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Opinions of Sunday, 30 October 2016

Columnist: Angela Kafui Amenyo

Astronomical interest rates, killer of businesses

One and five Ghana cedis notes.        File photo. One and five Ghana cedis notes. File photo.

“Well, I do not think I will be able to go for the loan for us to undertake the project. The interest rate the financial institutions are quoting is too much and that will, without doubt, increase our cost of operation and hugely affect our profit margin”.

These were the devastating words I heard from my very good friend who had earlier on discussed with me about a worthwhile short project he had won and was about to undertake.

Unfortunately, he had to backtrack and completely abandon the project, due to the humongous and business unfriendly interest rate demanded of him by all the financial institutions in Ghana he approached.

To cut a long story short, due to the astronomical interest rates, he has to abandon the project and only hope for a financial miracle in the days to come, which I doubt will ever come.

It is no secret that over the years, private enterprises in Ghana, who employ more than 70% of Ghana’s labour force, have lamented over the high cost of borrowing in the country and its adverse effects on their activities and the many ripple effects on our economy.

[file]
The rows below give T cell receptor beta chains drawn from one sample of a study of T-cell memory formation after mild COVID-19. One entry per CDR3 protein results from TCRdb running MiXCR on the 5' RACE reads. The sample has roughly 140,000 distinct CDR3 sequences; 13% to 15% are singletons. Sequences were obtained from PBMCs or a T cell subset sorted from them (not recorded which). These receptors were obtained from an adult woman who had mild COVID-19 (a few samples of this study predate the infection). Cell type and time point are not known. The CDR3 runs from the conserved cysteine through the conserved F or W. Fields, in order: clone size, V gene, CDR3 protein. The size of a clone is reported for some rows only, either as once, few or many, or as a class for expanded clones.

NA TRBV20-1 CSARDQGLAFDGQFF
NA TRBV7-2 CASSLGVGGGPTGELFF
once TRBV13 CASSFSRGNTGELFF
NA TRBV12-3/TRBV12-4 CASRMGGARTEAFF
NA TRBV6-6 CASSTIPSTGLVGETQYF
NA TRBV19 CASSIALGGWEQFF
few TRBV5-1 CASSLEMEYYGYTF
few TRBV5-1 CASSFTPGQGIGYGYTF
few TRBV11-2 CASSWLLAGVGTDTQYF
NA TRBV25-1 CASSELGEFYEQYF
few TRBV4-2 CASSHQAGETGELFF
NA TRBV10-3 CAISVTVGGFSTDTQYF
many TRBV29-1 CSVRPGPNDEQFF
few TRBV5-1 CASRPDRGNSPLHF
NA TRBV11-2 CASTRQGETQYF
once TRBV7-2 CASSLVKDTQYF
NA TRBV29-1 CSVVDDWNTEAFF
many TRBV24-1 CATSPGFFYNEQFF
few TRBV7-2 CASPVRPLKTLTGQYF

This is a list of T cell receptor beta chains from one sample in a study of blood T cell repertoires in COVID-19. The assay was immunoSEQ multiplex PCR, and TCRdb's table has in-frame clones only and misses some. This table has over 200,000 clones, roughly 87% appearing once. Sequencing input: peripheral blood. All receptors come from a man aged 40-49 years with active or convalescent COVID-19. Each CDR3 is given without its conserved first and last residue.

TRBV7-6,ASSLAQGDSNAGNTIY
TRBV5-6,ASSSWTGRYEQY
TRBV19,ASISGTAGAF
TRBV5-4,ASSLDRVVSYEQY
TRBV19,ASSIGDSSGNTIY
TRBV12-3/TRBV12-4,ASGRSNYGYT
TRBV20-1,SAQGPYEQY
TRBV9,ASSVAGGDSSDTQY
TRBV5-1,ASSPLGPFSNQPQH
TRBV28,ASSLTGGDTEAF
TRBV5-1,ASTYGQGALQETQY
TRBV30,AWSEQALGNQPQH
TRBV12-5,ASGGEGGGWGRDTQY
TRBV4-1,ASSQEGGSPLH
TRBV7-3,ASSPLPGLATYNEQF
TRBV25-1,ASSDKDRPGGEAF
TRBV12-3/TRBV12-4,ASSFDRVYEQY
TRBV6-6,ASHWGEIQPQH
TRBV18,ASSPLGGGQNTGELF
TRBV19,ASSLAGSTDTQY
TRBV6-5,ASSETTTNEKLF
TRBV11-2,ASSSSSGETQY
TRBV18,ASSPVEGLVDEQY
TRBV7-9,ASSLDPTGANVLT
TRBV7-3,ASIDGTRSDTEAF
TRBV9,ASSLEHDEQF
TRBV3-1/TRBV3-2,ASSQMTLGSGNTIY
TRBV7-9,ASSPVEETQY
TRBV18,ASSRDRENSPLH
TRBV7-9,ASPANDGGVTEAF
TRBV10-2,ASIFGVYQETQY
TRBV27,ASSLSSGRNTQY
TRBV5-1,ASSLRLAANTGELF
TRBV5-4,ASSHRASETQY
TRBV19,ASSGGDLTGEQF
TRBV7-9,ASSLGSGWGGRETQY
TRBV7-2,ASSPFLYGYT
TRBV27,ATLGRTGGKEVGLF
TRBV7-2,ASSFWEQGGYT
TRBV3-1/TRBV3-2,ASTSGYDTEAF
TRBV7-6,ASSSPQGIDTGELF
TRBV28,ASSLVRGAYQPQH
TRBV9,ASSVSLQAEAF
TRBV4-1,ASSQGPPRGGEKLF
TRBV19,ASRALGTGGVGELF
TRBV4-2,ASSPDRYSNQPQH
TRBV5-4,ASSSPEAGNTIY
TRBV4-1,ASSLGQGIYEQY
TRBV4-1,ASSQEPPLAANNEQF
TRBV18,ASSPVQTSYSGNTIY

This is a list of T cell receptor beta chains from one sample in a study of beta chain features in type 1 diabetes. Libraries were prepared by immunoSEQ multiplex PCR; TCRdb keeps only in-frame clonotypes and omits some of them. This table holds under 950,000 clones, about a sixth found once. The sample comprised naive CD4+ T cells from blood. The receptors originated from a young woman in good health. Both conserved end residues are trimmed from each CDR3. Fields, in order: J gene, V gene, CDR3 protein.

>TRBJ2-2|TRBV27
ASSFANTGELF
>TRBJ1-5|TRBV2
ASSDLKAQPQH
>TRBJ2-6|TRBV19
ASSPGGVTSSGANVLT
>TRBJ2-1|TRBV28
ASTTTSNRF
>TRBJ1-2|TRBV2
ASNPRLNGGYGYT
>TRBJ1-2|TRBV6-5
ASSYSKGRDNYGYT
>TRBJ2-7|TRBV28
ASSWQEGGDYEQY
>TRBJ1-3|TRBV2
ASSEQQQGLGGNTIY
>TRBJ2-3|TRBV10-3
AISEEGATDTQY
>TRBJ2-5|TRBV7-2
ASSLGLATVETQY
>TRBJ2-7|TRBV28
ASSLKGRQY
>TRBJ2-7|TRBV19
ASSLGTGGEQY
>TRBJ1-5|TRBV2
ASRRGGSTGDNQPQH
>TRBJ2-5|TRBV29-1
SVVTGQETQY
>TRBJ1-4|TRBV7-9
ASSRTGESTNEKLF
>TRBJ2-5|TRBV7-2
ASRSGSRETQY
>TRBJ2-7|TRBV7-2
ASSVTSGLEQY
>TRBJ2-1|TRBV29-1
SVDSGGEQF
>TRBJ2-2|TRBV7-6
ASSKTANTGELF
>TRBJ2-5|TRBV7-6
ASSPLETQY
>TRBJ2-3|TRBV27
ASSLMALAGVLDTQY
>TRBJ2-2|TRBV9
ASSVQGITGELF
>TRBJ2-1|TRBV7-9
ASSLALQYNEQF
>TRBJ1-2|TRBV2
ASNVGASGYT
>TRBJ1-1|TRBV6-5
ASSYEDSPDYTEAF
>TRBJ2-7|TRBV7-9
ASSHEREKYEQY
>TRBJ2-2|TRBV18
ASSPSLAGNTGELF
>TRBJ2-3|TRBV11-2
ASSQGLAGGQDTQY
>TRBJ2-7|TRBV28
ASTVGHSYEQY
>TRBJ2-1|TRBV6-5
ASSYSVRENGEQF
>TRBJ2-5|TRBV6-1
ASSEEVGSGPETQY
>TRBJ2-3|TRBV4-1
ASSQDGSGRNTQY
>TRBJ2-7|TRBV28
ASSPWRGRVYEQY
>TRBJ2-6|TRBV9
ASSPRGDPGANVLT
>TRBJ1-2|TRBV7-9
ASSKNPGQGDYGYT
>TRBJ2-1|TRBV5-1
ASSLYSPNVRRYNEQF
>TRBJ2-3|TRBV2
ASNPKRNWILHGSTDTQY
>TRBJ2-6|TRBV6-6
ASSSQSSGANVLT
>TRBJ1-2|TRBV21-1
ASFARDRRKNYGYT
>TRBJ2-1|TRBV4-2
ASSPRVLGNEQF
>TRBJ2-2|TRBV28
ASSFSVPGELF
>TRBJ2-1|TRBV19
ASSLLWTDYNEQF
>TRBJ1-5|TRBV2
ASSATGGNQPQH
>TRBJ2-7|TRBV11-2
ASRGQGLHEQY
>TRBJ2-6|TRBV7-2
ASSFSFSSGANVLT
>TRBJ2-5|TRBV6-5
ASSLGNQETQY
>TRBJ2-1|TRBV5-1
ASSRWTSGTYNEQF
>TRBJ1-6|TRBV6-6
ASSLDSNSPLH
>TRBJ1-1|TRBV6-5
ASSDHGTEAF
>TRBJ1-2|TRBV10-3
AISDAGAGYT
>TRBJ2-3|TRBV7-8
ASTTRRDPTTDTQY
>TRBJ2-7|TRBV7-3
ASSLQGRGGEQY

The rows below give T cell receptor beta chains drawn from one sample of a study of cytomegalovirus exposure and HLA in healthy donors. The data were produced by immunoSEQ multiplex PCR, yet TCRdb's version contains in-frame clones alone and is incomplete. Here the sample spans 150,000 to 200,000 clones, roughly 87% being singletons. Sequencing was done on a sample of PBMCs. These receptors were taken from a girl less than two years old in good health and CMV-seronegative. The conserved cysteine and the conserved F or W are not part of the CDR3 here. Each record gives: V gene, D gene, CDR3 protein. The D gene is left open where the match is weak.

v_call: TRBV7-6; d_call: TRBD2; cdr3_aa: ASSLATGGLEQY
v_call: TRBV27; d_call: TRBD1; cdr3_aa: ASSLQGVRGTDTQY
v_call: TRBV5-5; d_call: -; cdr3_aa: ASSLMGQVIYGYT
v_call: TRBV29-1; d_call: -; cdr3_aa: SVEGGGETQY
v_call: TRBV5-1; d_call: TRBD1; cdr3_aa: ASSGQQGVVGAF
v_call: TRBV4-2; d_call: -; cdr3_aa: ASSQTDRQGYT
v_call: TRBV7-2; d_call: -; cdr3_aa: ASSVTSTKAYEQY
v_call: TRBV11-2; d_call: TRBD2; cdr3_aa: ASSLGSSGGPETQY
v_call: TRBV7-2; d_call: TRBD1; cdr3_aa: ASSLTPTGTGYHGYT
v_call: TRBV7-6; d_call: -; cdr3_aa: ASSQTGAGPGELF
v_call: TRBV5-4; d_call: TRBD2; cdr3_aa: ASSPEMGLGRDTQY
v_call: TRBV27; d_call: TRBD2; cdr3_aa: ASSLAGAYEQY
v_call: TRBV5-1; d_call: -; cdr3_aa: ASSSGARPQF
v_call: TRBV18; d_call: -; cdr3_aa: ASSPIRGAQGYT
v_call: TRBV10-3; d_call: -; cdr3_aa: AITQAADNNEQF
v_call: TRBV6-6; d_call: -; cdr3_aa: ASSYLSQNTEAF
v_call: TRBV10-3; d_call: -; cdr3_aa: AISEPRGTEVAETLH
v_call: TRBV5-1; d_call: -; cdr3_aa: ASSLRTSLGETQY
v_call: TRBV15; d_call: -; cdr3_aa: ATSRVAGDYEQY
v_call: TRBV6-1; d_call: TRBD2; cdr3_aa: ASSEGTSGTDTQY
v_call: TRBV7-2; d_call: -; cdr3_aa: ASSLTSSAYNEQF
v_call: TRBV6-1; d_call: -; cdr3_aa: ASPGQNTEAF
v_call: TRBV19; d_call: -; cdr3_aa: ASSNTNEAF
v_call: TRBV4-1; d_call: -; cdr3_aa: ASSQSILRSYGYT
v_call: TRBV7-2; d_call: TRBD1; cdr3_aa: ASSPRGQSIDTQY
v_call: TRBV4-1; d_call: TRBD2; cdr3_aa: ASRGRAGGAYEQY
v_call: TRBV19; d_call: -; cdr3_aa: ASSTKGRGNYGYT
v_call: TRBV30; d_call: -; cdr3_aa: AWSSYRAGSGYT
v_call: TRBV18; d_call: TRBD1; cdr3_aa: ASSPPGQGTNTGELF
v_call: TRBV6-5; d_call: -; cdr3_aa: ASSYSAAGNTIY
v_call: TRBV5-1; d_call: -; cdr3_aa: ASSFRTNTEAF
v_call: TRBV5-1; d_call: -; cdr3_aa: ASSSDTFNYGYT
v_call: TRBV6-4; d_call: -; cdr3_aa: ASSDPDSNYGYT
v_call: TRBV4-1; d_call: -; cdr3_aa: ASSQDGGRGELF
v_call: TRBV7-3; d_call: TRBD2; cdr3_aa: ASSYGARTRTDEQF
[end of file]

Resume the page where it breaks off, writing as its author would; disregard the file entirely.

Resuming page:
The Monetary Policy Committee (MPC) has held its benchmark policy rate at 26 percent since November, following an increase of 500 basis points during 2015.

The MPC said inflation remains above the medium-term target band of 8±2 percent but noticed a slowdown since its last meeting due to cedi stability, easing inflation pressures and tight credit conditions.

The interbank rate has remained between 25 and 26 percent over this period, within the policy rate corridor (+/- 1 percent).

Growth in credit to the private sector slowed even more sharply than broad money, from 36.3 percent to 9.0 percent over the same period.

Banks’ average lending rates have also tightened significantly, to 32.7 percent in June 2016 from 27.5 percent at end 2015.

Interest Rate in Ghana averaged 17.66 percent from 2002 until 2016, reaching an all-time high of 27.50 percent in March of 2003 and a record low of 12.50 percent in December of 2006. Interest Rate in Ghana is reported by the Bank of Ghana.

Businesses, through their umbrella bodies such as the Association of Ghana Industries (AGI) and the Ghana National Chamber of Commerce and Industry (GNCCI), have, for donkey years, as it were, stood upon mountains and hills screaming on top of their voices about this regrettable situation in the country that has curtailed and continue to restrain the desired growth of businesses.